Whatever the origins or history of Halloween, Halloween is celebrated in many different ways by all sorts of people around the world. Traditionally, it was known as All Hallows’ Eve, when the dead were remembered. Over time, it became cultural. For Americans, it has become extremely commercialized. We begin to see Halloween decorations in the stores as early as August. Unfortunately, the emphasis on this commercialized holiday has shifted from the little cowboys and Indians to a much more evil and pointed attraction to all things hideous and pagan. Satan has undoubtedly made this commercialized holiday into something that has subtly focused on the ugly and demonic.
Many believe the festival of Samhain to have been the beginning of the Celtic year. At Samhain, farmers brought livestock in from summer pastures and people gathered to build shelters for winter. The festival also had religious significance, and people burned fruits, vegetables, grain, and possibly animals as offerings to the gods. In ancient Celtic stories, Samhain was a magical time of transition when important battles were fought and fairies cast spells. It was a time when the barriers between the natural world and the supernatural were broken. The Celts believed that the dead could walk among the living at this time. During Samhain, the living could visit with the dead, who they believed held secrets of the future. Scholars believe that Halloween's association with ghosts, food, and fortunetelling began with these pagan customs more than 2,000 years ago.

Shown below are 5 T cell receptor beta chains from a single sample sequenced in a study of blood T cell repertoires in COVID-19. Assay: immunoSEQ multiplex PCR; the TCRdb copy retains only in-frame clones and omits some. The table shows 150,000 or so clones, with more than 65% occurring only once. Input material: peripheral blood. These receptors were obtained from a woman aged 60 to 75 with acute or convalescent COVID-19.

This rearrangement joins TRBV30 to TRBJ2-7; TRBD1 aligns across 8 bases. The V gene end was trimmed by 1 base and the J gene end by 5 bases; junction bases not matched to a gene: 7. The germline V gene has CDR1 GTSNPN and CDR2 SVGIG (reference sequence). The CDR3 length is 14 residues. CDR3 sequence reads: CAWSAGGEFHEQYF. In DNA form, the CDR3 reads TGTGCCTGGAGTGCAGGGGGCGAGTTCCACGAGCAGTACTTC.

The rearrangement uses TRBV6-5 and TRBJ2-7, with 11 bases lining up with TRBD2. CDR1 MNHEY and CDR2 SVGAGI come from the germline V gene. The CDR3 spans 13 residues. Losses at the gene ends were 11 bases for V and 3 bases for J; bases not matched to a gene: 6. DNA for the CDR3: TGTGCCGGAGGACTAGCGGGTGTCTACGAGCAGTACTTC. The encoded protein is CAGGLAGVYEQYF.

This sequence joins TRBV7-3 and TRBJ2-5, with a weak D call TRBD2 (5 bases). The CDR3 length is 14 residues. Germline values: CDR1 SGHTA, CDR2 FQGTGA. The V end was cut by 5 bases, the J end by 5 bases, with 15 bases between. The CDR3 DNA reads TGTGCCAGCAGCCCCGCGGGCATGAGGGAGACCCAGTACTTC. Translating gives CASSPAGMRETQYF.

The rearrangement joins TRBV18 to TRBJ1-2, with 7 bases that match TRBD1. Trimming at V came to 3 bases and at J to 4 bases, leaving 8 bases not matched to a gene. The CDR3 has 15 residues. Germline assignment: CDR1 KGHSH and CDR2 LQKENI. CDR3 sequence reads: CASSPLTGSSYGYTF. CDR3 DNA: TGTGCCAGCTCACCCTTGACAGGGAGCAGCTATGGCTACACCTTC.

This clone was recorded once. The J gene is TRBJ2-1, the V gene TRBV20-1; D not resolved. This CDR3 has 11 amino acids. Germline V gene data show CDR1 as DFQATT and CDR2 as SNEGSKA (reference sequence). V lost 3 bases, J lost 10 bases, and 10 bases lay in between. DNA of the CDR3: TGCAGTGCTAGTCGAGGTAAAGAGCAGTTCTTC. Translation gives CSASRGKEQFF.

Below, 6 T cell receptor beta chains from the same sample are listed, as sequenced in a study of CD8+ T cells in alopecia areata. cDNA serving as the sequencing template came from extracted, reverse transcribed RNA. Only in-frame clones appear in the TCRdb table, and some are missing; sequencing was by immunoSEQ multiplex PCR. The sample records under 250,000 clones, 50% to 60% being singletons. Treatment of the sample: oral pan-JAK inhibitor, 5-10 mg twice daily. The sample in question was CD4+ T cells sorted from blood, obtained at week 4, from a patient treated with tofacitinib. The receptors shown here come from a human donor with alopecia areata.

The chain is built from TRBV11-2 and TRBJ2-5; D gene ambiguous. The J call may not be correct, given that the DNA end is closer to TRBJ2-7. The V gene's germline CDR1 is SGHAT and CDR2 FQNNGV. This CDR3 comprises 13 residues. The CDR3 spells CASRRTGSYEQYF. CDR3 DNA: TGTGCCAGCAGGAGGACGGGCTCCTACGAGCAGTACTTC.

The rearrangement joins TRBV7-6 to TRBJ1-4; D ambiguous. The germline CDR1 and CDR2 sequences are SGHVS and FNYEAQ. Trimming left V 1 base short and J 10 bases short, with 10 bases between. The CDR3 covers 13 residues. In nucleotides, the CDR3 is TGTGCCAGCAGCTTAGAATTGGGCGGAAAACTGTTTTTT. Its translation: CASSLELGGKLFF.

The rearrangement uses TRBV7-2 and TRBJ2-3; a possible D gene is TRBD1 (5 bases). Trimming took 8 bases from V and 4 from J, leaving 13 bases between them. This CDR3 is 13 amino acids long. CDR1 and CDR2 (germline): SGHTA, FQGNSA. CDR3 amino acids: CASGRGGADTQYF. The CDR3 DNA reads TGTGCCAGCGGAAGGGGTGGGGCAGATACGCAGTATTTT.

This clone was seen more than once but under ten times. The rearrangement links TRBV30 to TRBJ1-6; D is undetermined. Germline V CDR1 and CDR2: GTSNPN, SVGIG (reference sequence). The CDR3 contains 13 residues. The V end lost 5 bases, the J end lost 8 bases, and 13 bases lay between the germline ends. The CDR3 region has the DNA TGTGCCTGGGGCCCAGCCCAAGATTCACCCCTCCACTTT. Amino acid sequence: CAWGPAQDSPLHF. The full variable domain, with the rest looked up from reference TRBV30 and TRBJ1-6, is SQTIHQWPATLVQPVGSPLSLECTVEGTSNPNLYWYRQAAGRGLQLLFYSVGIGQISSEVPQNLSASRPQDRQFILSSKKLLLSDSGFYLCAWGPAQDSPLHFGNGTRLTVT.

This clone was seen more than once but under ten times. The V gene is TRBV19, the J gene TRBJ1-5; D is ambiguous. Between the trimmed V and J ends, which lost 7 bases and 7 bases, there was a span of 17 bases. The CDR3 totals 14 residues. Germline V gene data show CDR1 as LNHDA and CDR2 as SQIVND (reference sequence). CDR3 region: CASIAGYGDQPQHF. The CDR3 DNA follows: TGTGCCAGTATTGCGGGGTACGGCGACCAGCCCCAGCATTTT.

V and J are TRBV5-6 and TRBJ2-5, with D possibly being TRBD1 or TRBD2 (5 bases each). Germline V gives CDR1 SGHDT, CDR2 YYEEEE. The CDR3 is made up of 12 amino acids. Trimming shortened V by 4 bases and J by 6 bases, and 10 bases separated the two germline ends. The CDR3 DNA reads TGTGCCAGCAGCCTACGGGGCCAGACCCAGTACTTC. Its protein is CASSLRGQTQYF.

Many of the customs of the pagan Celts survived even after the people became “Christianized.” In the 800s A.D., the church established All Saints' Day on November 1. About two hundred years later, it added All Souls' Day on November 2. This day was set aside for people to pray for friends and family who had died. People made many of the old pagan customs part of this Christian holy day. Some people put out food for their ancestors, or they left a lantern burning in the window so that ghosts could find their way home for the night. Through the years, various regions of Europe developed their own Halloween customs. In Wales, for example, each person put a white stone near the Halloween fire at night and then checked in the morning to see whether the stone was still there. If it was, the person would live another year.
In the United States, many early American settlers came from England and they brought various beliefs about ghosts and witches with them. In the 1800s, many immigrants from Ireland and Scotland arrived in the United States and introduced their Halloween traditions. Other groups added their own cultural influences to Halloween customs. German immigrants brought a vivid witchcraft lore, and Haitian and African peoples brought their native voodoo beliefs about black cats, fire, and witchcraft.